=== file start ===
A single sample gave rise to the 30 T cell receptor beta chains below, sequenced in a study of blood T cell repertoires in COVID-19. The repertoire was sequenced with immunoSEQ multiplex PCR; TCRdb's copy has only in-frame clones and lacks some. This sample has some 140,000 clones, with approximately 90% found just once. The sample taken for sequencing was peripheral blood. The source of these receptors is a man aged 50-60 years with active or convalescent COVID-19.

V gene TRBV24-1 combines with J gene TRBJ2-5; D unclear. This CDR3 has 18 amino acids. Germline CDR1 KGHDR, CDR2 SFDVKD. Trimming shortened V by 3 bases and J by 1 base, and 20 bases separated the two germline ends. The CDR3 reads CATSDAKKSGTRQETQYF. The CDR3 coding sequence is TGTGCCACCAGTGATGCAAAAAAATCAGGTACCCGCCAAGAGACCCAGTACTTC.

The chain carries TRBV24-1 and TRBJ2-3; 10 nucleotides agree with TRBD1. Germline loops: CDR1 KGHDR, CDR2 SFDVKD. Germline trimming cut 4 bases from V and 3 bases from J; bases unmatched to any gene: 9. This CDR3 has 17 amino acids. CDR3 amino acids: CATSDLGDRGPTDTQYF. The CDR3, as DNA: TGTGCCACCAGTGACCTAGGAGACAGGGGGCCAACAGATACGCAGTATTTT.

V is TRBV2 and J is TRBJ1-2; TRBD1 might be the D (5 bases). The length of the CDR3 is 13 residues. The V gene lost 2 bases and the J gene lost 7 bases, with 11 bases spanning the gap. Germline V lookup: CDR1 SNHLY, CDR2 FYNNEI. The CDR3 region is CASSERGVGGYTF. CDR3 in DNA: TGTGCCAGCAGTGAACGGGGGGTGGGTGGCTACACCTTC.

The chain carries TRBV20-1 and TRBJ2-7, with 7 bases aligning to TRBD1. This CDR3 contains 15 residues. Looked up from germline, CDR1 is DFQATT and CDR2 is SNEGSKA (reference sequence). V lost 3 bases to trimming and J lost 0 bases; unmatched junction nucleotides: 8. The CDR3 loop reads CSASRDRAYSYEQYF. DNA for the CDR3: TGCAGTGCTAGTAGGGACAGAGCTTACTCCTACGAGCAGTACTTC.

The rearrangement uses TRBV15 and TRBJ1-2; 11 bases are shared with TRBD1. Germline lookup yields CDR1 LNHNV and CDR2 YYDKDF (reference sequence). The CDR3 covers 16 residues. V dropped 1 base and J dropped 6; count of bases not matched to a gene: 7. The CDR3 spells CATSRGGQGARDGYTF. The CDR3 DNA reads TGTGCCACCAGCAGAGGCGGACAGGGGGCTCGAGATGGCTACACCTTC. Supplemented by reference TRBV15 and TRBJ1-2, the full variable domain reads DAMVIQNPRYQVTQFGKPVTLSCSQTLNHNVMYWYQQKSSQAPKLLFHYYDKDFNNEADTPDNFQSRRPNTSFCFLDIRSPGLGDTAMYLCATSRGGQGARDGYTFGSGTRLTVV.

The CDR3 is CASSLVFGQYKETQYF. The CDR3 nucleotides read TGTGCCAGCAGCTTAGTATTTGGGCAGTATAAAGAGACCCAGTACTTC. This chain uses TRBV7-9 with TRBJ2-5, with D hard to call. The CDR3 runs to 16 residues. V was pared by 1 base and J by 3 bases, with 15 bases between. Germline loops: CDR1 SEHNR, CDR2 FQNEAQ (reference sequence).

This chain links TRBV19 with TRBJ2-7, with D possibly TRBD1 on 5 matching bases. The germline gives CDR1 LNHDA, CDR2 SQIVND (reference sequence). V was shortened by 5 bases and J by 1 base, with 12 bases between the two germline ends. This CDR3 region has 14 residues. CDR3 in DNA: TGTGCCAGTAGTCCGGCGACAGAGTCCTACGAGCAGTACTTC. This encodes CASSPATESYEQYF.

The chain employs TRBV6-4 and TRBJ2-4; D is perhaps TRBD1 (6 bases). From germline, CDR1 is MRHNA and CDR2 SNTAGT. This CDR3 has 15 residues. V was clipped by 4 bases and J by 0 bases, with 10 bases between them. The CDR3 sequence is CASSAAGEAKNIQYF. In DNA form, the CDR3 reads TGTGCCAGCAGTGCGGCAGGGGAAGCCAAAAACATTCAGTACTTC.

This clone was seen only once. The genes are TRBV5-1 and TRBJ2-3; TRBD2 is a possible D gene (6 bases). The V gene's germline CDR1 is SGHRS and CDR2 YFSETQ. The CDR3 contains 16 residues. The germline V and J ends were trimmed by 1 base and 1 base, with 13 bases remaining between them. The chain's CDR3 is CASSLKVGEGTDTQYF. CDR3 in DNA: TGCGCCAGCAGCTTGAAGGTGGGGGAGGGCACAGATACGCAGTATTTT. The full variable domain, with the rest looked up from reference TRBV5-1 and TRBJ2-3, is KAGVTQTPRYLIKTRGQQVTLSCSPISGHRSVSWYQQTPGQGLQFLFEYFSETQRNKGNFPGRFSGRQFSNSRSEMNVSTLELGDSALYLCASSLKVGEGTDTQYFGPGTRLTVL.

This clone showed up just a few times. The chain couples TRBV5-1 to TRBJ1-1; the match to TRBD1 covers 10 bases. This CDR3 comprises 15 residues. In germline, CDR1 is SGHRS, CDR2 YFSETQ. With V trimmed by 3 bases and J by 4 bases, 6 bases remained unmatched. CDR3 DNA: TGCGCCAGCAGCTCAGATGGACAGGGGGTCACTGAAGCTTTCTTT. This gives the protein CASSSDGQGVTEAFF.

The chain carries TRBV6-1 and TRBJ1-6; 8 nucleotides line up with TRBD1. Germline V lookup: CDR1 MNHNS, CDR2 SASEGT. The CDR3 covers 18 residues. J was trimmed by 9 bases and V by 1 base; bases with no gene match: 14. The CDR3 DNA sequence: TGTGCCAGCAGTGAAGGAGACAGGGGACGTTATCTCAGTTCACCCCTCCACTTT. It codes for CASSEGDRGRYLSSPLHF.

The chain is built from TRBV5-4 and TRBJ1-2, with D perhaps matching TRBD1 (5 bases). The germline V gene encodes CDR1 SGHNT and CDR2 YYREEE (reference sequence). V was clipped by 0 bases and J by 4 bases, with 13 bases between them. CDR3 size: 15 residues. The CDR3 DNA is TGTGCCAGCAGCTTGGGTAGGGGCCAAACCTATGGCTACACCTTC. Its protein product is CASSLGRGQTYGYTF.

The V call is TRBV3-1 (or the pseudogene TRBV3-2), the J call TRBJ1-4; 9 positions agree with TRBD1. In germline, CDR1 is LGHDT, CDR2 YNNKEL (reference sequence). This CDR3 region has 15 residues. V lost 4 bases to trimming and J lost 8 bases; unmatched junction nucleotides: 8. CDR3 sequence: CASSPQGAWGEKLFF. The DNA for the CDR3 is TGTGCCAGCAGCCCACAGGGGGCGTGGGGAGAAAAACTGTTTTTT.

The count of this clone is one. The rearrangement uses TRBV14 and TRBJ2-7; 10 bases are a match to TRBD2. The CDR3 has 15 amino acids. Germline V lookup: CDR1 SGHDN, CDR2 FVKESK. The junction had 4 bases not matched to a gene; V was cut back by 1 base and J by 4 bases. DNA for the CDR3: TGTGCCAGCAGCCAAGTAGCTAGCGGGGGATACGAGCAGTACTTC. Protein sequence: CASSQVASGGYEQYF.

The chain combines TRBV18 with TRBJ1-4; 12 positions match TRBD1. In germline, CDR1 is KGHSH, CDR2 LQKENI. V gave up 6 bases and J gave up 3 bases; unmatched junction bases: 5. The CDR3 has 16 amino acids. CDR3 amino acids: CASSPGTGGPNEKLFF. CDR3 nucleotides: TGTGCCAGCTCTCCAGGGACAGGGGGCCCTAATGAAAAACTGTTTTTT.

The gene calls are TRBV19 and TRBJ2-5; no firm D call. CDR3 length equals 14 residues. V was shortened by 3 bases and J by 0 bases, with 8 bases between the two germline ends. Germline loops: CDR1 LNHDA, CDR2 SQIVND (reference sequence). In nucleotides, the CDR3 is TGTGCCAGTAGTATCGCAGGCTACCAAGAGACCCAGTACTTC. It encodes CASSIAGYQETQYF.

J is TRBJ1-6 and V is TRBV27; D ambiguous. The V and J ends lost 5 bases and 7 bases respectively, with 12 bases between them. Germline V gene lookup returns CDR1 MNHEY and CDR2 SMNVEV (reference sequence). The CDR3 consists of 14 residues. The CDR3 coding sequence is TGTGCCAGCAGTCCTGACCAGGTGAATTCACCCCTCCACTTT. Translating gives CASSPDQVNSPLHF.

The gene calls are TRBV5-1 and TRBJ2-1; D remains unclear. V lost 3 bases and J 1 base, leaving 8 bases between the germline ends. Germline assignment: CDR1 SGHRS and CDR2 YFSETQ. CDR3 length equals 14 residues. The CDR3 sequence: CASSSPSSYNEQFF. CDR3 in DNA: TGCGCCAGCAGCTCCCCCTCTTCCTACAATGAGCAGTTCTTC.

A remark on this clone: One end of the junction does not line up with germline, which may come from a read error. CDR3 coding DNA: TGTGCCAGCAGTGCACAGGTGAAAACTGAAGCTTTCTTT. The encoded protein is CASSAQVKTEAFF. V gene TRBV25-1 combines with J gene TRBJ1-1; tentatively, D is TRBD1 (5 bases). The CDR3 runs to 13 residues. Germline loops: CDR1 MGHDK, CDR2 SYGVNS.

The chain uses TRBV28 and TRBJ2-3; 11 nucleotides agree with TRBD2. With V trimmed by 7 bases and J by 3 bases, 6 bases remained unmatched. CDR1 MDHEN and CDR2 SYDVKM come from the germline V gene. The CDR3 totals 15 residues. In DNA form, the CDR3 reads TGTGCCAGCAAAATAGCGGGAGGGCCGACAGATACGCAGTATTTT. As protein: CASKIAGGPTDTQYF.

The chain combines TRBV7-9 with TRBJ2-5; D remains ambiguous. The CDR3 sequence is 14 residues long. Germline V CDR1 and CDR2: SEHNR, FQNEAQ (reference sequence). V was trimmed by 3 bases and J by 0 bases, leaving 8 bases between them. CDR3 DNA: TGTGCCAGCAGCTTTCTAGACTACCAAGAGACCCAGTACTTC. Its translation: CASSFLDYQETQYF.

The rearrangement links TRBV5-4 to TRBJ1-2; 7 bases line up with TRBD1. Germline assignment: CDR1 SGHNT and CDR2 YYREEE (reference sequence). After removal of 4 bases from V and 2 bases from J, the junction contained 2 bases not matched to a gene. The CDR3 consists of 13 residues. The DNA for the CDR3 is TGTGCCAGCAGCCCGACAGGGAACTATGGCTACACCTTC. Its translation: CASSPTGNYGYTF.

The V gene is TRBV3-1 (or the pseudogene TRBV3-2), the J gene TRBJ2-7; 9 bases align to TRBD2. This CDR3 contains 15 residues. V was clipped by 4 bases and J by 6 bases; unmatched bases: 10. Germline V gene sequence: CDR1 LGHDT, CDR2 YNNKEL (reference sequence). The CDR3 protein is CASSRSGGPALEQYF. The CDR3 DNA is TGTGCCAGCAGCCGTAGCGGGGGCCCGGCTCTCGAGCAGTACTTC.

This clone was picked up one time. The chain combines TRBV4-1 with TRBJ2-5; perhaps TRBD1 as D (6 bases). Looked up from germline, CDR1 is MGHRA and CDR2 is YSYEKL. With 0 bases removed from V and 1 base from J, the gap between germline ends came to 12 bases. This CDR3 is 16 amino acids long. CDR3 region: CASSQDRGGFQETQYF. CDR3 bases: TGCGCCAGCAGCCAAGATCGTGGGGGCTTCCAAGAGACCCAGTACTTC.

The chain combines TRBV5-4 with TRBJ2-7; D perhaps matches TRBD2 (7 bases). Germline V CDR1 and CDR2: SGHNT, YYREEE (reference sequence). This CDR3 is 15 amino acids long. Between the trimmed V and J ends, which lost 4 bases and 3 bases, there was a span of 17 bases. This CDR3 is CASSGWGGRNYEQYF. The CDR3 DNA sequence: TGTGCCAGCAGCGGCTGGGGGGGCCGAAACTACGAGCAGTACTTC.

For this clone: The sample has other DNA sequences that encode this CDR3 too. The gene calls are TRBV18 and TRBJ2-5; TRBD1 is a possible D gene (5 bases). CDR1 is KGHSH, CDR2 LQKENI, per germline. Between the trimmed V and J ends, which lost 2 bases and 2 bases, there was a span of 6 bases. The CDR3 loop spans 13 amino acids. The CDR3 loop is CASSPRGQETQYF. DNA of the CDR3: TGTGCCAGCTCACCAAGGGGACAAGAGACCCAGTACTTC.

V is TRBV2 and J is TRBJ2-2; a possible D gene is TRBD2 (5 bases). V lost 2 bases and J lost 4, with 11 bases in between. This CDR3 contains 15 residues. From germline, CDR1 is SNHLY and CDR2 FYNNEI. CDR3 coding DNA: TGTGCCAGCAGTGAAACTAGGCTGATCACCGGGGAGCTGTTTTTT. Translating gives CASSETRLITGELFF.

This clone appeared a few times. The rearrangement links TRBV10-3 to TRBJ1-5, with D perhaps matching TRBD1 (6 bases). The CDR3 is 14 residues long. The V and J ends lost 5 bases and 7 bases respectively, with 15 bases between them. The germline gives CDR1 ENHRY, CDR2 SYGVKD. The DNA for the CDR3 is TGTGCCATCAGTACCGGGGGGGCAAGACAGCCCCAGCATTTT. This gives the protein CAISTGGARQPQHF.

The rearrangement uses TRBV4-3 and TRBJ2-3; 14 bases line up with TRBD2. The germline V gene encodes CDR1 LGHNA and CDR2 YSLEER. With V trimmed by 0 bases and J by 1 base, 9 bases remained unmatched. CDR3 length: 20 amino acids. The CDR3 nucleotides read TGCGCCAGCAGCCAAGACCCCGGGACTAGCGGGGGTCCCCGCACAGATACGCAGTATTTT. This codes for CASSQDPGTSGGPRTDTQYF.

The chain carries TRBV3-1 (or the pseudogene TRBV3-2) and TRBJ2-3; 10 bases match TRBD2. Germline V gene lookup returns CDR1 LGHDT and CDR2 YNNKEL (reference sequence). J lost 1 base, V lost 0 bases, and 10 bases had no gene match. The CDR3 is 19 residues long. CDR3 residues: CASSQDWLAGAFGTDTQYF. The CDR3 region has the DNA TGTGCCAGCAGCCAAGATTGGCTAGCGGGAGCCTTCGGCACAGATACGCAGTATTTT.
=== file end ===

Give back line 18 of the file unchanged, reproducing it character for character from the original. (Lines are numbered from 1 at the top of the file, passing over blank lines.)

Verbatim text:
J is TRBJ1-6 and V is TRBV27; D ambiguous. The V and J ends lost 5 bases and 7 bases respectively, with 12 bases between them. Germline V gene lookup returns CDR1 MNHEY and CDR2 SMNVEV (reference sequence). The CDR3 consists of 14 residues. The CDR3 coding sequence is TGTGCCAGCAGTCCTGACCAGGTGAATTCACCCCTCCACTTT. Translating gives CASSPDQVNSPLHF.